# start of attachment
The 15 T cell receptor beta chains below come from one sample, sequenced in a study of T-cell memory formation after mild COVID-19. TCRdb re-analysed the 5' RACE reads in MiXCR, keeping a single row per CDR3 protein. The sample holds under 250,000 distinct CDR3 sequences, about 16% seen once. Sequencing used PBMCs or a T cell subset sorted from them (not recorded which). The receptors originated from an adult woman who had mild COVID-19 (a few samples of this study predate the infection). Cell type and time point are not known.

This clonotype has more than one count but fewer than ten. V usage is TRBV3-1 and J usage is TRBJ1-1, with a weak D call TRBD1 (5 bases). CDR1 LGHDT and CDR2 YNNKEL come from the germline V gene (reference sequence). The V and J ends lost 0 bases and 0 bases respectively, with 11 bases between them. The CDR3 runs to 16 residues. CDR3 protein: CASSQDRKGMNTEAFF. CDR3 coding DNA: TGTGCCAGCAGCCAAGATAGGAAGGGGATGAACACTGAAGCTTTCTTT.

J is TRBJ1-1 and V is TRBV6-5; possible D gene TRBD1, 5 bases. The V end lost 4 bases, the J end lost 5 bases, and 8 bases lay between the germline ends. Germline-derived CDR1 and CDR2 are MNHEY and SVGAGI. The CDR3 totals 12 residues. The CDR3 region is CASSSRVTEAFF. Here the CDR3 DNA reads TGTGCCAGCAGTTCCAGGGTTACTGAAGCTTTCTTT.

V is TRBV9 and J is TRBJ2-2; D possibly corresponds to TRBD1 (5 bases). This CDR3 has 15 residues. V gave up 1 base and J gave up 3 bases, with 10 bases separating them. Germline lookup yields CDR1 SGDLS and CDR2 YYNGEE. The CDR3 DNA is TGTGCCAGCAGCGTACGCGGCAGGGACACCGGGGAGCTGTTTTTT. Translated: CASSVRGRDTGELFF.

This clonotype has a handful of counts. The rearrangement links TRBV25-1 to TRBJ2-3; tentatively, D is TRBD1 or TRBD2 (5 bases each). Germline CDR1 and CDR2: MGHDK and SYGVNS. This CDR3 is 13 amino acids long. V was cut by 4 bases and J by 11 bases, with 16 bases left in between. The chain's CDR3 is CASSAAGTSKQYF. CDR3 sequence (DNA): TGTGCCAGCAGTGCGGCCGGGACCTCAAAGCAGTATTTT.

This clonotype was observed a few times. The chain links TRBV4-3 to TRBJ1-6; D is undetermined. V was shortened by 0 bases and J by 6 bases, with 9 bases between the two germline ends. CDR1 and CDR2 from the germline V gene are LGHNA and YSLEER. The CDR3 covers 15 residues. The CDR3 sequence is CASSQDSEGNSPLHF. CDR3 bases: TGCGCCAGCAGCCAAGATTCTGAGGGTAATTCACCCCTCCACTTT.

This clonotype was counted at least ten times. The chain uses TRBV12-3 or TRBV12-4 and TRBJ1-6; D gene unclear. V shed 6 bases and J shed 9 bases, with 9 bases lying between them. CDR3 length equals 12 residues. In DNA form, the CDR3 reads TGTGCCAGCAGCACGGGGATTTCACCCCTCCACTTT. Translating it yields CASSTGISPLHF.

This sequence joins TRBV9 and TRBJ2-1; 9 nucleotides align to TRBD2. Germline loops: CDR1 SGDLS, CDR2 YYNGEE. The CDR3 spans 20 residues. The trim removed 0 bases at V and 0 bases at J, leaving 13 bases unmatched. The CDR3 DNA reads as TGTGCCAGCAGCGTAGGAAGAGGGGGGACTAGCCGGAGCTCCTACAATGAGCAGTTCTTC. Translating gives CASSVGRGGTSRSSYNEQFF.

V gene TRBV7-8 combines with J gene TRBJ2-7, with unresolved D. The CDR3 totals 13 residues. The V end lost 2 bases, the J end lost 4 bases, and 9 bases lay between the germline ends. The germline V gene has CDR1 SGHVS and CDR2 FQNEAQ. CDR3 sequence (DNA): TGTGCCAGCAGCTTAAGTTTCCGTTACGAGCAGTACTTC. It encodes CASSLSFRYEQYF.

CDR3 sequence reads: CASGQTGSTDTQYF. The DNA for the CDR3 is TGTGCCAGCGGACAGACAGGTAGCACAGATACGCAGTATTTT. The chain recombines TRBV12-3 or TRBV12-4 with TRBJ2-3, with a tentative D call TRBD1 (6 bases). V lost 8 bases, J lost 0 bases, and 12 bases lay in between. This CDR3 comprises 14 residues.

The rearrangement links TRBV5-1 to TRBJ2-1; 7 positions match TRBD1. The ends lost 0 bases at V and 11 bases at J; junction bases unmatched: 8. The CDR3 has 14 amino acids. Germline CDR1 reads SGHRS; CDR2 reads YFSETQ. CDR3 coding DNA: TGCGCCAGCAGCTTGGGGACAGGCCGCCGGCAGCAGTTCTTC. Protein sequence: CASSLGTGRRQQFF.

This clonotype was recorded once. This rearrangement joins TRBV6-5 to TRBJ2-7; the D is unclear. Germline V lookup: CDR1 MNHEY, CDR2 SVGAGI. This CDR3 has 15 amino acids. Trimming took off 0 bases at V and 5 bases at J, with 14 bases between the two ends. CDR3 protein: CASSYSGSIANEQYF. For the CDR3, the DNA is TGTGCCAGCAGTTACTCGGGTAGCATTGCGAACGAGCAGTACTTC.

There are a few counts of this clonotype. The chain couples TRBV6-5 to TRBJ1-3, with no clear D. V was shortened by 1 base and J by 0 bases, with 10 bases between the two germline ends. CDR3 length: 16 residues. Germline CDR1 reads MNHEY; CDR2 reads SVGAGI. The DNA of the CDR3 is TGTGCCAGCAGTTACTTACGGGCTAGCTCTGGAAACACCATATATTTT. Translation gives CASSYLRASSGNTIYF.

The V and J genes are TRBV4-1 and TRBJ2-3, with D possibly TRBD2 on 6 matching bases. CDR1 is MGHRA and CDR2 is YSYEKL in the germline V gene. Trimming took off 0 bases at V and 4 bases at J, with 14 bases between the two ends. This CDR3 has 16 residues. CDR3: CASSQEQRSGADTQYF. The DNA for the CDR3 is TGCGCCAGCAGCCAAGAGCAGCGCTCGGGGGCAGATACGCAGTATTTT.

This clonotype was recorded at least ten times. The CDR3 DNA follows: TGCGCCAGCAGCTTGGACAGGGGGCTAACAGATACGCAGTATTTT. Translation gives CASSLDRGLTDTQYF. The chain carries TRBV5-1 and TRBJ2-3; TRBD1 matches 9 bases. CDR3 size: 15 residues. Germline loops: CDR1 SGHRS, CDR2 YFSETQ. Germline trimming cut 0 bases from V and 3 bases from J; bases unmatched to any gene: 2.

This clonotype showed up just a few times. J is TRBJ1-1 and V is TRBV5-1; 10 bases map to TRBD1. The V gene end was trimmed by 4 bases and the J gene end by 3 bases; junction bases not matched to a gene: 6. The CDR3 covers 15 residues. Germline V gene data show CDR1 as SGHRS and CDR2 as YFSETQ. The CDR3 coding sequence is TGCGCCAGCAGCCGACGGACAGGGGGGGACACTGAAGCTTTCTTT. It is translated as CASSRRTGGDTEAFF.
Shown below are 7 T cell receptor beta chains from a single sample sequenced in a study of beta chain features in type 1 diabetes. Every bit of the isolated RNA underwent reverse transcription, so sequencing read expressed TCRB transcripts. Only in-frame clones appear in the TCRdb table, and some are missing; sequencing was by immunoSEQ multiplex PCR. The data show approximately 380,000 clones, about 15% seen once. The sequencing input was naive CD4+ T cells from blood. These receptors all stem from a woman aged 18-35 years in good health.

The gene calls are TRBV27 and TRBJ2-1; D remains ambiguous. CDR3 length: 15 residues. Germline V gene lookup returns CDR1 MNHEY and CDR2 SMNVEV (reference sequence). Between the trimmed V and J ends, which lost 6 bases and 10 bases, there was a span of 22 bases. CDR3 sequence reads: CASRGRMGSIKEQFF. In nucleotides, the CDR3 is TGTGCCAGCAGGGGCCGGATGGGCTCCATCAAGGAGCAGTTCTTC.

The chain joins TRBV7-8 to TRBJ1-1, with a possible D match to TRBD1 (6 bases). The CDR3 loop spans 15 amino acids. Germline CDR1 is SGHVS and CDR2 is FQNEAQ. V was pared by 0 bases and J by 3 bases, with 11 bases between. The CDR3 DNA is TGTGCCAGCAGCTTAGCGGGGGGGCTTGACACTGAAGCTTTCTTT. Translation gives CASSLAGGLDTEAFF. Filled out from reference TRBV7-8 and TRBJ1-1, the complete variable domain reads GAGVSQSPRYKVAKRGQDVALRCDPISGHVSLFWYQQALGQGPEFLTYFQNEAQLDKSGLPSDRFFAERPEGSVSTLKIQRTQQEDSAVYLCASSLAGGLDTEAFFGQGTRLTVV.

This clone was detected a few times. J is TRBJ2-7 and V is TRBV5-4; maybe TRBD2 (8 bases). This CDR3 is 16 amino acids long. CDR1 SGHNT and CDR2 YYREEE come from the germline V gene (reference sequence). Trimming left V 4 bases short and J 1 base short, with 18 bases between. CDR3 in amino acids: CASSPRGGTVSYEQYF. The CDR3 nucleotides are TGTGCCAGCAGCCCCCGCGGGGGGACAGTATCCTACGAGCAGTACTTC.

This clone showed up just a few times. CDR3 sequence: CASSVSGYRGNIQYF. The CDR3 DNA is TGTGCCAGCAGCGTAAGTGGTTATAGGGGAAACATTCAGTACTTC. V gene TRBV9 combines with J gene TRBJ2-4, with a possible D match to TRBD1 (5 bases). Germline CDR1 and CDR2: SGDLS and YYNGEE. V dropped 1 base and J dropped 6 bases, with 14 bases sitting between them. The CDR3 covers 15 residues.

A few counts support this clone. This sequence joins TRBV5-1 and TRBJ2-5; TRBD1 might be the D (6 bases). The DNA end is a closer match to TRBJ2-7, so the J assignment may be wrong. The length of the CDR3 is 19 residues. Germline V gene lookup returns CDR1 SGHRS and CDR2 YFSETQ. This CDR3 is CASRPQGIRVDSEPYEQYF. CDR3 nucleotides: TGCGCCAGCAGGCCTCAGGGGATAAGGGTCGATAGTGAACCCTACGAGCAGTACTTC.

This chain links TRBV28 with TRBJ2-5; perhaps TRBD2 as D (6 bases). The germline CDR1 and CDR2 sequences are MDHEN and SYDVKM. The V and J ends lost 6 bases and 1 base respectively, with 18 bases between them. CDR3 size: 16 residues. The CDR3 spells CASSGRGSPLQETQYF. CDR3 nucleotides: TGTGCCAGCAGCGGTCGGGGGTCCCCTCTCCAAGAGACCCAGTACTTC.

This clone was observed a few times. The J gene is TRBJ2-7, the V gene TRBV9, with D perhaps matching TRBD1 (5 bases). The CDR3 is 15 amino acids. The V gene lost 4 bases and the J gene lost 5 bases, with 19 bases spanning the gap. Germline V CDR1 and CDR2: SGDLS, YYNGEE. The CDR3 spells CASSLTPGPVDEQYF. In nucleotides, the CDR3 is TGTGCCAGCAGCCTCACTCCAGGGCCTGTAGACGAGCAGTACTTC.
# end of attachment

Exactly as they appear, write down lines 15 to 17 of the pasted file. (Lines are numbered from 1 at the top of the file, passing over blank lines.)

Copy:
This clonotype was recorded at least ten times. The CDR3 DNA follows: TGCGCCAGCAGCTTGGACAGGGGGCTAACAGATACGCAGTATTTT. Translation gives CASSLDRGLTDTQYF. The chain carries TRBV5-1 and TRBJ2-3; TRBD1 matches 9 bases. CDR3 size: 15 residues. Germline loops: CDR1 SGHRS, CDR2 YFSETQ. Germline trimming cut 0 bases from V and 3 bases from J; bases unmatched to any gene: 2.

This clonotype showed up just a few times. J is TRBJ1-1 and V is TRBV5-1; 10 bases map to TRBD1. The V gene end was trimmed by 4 bases and the J gene end by 3 bases; junction bases not matched to a gene: 6. The CDR3 covers 15 residues. Germline V gene data show CDR1 as SGHRS and CDR2 as YFSETQ. The CDR3 coding sequence is TGCGCCAGCAGCCGACGGACAGGGGGGGACACTGAAGCTTTCTTT. It is translated as CASSRRTGGDTEAFF.
Shown below are 7 T cell receptor beta chains from a single sample sequenced in a study of beta chain features in type 1 diabetes. Every bit of the isolated RNA underwent reverse transcription, so sequencing read expressed TCRB transcripts. Only in-frame clones appear in the TCRdb table, and some are missing; sequencing was by immunoSEQ multiplex PCR. The data show approximately 380,000 clones, about 15% seen once. The sequencing input was naive CD4+ T cells from blood. These receptors all stem from a woman aged 18-35 years in good health.